• Type 81 MGS Semi-automatic only version of the Type 81 LMG.
  • Type 81S Early semi-automatic only model intended for the U.S. market. Only 20 were imported in January 1989 before further importation was blocked by executive order.
  • EM356 5.56×45mm variant of the Type 81S, intended for the U.S. market. Only 3 Tool room prototypes were completed and imported for the 1989 SHOT show before importation was banned along with the Type 81S by executive order. No magazines were ever made for them so modified 5.56×45mm AK magazines must be used instead.
  • T81SA Semi-automatic variant in 7.62×39mm.[8]
    • T81-1SA Same as above, but with folding buttstock.
  • Type 87-1 5.8×42mm experimental rifle, used to develop and test 5.8×42mm DBP87 cartridge for the QBZ-95 rifle
  • Type 87 Served as a development platform for the next generation of PLA small arms, being used as a test-bed for the then new 5.8×42mm DBP87 ammunition. It never went into full-scale production but has been in service with PLA special forces.[7]
  • Type 81 Tactical Tactical variant used by the PAP
  • CS/LR14 7.62×51mm battle rifle. Newest tactical upgrade with modifications, such as tactical rails, foregrip, additional mountings, etc.
  • NAR-10 Tactical variant made for export.
  • NR-81S semi-automatic made primarily for the European and Canadian markets.
  • Type 81A Upgraded variant with new stock and Picatinny rails shown at the 2018 Zhuhai Airshow.[9]


Foreign variants[edit]

 Bangladesh

 Myanmar

  • Kachin Independence Army flag.svgKachin Independence Army produced Type 81 variants dubbed the M23, comes with updated polymer furniture with a Sun Motif. Not much is known about their manufacturing details due to their clandestine origins, possibly unofficially licensed built with PRC tooling as proxy military aid delivered through Bangladesh.[12]
  • Kachin K09: Comes with black/plum polymer furniture.
  • Kachin K010: Comes with green polymer furniture.
  • Kachin K011: Dedicated indigenous 45mm rifle grenade launcher variant.

Users[edit]

Bangladesh Armed Forces members with BD-08.

Non-state actors[edit]

References[edit]

  1. ^ a b c d Modern Firearms - NORINCO NAR-10 / CS/LR-14 automatic rifle (China)
  2. ^ The SKS Is the Cockroach of Weapons-You just can’t kill Sergei Simonov’s old, reliable, semi-automatic carbine
  3. ^ http://www.redstararms.com/type81.pdf
  4. ^ a b c Cutshaw, Charles Q. (28 February 2011). Tactical Small Arms of the 21st Century: A Complete Guide to Small Arms From Around the World. Iola, Wisconsin: Gun Digest Books. pp. 192–193. ISBN 978-1-4402-2709-7. Retrieved 27 July 2013.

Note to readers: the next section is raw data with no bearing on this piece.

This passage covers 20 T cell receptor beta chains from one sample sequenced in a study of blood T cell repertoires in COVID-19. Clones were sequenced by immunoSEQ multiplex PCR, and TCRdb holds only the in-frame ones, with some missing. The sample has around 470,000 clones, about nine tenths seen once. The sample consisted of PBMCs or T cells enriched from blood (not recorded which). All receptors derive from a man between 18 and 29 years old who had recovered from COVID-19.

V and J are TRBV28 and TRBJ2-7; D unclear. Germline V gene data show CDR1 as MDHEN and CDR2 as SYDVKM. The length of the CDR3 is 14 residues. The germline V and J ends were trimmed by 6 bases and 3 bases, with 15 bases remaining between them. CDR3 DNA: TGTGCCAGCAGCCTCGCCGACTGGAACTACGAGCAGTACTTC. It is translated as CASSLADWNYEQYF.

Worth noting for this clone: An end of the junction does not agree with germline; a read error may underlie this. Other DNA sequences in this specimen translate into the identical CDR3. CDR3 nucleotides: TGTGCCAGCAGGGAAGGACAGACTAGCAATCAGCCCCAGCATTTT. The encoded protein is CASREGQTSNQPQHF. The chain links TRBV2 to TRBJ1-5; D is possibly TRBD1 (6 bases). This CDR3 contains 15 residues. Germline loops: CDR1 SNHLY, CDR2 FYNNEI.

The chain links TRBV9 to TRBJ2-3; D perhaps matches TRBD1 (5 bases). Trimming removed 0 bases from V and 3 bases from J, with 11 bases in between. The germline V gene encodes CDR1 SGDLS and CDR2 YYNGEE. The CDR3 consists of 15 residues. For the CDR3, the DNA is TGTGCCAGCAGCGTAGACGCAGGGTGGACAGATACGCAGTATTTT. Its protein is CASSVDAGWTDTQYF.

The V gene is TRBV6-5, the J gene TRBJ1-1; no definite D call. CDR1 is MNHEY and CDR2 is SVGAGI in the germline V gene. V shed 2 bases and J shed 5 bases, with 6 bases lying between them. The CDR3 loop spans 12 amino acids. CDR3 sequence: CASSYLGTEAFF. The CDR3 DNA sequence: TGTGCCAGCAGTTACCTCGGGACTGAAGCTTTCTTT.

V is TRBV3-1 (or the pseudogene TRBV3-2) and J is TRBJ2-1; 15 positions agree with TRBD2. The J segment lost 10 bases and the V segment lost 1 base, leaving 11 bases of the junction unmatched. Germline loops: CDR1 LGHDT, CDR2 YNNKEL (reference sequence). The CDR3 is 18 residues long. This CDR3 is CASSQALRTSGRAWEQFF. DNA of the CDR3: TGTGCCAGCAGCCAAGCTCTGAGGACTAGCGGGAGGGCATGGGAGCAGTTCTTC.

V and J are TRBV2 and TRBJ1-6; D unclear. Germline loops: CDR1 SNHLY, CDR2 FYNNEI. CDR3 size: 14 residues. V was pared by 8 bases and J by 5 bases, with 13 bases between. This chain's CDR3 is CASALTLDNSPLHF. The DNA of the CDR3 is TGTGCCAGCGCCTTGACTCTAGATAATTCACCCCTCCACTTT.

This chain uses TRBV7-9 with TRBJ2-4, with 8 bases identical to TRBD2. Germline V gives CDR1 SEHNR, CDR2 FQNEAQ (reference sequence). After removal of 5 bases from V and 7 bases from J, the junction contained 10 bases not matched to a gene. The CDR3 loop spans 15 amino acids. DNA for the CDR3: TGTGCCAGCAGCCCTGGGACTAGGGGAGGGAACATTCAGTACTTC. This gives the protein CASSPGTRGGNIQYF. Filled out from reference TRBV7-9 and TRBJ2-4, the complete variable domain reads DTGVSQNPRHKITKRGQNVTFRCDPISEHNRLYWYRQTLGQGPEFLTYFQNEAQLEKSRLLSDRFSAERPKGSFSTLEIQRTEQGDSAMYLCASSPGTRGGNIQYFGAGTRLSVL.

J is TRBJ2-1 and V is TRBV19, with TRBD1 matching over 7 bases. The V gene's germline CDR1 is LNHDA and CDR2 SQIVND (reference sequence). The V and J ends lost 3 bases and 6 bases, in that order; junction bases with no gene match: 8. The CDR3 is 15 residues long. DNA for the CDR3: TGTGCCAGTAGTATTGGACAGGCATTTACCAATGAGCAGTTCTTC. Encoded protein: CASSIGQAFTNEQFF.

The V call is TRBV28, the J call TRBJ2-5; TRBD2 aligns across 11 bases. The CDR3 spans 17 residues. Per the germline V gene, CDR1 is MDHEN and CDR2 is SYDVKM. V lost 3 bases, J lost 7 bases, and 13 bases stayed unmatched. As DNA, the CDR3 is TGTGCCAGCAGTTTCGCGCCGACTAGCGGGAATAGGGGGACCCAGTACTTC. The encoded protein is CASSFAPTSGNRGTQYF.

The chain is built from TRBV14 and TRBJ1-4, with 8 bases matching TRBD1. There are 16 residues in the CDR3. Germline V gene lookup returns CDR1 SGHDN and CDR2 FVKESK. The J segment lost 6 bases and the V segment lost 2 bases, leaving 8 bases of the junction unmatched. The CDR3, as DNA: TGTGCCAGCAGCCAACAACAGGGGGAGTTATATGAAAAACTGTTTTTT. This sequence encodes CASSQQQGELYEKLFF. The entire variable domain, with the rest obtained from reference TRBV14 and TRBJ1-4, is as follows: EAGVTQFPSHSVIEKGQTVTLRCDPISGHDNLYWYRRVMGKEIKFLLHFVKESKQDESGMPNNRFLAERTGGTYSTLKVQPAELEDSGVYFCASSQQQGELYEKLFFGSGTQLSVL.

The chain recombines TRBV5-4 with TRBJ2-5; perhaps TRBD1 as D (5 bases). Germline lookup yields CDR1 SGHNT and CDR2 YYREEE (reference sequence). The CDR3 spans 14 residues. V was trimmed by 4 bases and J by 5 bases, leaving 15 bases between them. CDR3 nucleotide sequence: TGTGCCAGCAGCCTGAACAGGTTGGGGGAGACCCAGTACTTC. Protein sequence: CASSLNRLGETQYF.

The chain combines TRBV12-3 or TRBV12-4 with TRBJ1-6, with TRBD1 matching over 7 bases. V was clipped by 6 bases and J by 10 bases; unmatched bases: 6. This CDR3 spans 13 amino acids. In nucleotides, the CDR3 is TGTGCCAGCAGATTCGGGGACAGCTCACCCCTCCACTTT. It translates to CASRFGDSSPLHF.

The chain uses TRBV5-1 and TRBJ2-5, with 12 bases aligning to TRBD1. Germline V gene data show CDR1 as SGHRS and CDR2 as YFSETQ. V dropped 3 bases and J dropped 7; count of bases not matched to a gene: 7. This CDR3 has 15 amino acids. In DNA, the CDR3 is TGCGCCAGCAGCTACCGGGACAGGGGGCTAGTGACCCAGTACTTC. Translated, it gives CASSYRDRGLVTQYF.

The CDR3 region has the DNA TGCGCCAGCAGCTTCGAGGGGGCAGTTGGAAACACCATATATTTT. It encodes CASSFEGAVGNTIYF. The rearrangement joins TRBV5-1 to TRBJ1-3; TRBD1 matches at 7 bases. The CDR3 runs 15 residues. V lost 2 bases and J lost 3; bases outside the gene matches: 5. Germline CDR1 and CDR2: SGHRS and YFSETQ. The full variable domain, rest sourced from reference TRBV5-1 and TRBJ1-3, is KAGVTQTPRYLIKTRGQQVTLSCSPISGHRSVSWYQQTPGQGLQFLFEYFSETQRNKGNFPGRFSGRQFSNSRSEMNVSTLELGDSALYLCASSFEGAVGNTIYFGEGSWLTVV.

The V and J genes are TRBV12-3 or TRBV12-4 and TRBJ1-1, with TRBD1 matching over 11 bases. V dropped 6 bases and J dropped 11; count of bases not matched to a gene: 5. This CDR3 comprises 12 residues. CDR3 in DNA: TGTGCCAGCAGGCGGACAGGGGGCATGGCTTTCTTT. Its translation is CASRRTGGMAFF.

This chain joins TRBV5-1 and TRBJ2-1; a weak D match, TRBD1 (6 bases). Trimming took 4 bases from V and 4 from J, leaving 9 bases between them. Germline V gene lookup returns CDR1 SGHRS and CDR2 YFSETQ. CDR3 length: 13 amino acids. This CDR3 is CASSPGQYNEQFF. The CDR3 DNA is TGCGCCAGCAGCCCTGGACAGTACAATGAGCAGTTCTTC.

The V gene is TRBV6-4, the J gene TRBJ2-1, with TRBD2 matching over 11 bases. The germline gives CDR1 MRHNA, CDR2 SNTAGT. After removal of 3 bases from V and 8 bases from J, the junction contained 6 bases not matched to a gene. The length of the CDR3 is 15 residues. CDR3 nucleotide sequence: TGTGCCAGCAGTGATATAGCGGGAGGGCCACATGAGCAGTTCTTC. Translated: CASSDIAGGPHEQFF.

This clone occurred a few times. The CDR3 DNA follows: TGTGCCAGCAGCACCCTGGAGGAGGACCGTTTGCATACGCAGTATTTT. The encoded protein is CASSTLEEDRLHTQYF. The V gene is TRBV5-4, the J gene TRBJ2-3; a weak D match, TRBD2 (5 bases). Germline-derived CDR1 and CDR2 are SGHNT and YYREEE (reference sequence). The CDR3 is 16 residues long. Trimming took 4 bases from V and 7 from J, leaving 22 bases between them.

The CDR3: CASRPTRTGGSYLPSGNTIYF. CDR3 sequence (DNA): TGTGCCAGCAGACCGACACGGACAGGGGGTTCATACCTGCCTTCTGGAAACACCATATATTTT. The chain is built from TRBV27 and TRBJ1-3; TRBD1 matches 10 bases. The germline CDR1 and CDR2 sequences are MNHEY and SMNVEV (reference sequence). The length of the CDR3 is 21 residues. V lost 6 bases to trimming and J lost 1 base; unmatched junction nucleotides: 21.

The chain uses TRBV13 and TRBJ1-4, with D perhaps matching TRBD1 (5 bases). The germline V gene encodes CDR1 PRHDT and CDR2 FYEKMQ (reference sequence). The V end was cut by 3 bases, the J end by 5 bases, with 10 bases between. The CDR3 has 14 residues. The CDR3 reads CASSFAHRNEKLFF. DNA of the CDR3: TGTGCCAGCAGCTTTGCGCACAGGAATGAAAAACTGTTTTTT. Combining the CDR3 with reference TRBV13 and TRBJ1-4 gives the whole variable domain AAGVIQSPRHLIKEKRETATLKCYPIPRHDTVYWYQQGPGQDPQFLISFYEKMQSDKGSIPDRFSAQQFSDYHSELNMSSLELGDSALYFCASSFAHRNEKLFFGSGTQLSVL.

5. ^ http://worldbayonets.com/Bayonet_Identification_Guide/China/China_2.html
  6. ^ Johnson, Steve (25 July 2012). "Chinese People's Armed Police Tacti-cool Type 81 Upgrade". The Firearm Blog. Retrieved 11 April 2016.
  7. ^ a b c d Miller, David (2003). The illustrated directory of twentieth century guns. Zenith Imprint. pp. 278–279. ISBN 978-0-7603-1560-6.
  8. ^ EMEI/7.62mm Semi-Automatic Rifle Model T81SA
  9. ^ https://i.imgur.com/OHXNBso.jpg
  10. ^ http://www.bof.gov.bd/history/
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  29. ^ Savannah de Tessières (January 2018). At the Crossroads of Sahelian Conflicts: Insecurity, Terrorism, and Arms Trafficking in Niger (PDF) (Report). Small Arms Survey. p. 55. ISBN 978-2-940548-48-4.
  30. ^ Okoroafor, Cynthia (27 August 2015). "You probably didn't know that Nigeria already manufactures these weapons". Ventures. Retrieved 24 January 2017.
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  32. ^ Moss, Matthew (25 April 2017). "China Spent Decades Trying to Build a Better AK-47". War is Boring. Retrieved 12 June 2018.
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  34. ^ Why Is The Tajikistan Army Using Chinese-made Weapons? | 21st Century Asian Arms Race
  35. ^ a b Small Arms Survey (2006). "Fuelling Fear: The Lord's Resistance Army and Small Arms" (PDF). Small Arms Survey 2006: Unfinished Business. Oxford University Press. p. 283. ISBN 978-0-19-929848-8.
  36. ^ Conflict Armament Research. "Weapons of the Islamic State". conflictarm.com. Retrieved 9 January 2018.
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  38. ^ Miles V. (13 January 2013). "Mystery rifle grenade launcher in Burma". The Firearms Blog. Retrieved 12 June 2018.
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  40. ^ Times of India (6 December 2016). "Assam: Ulfa-I getting stronger by the day; 21 youths including a woman join in as cadres". thenortheasttoday.com. The Northeast Today. Retrieved 6 June 2018.
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External links[edit]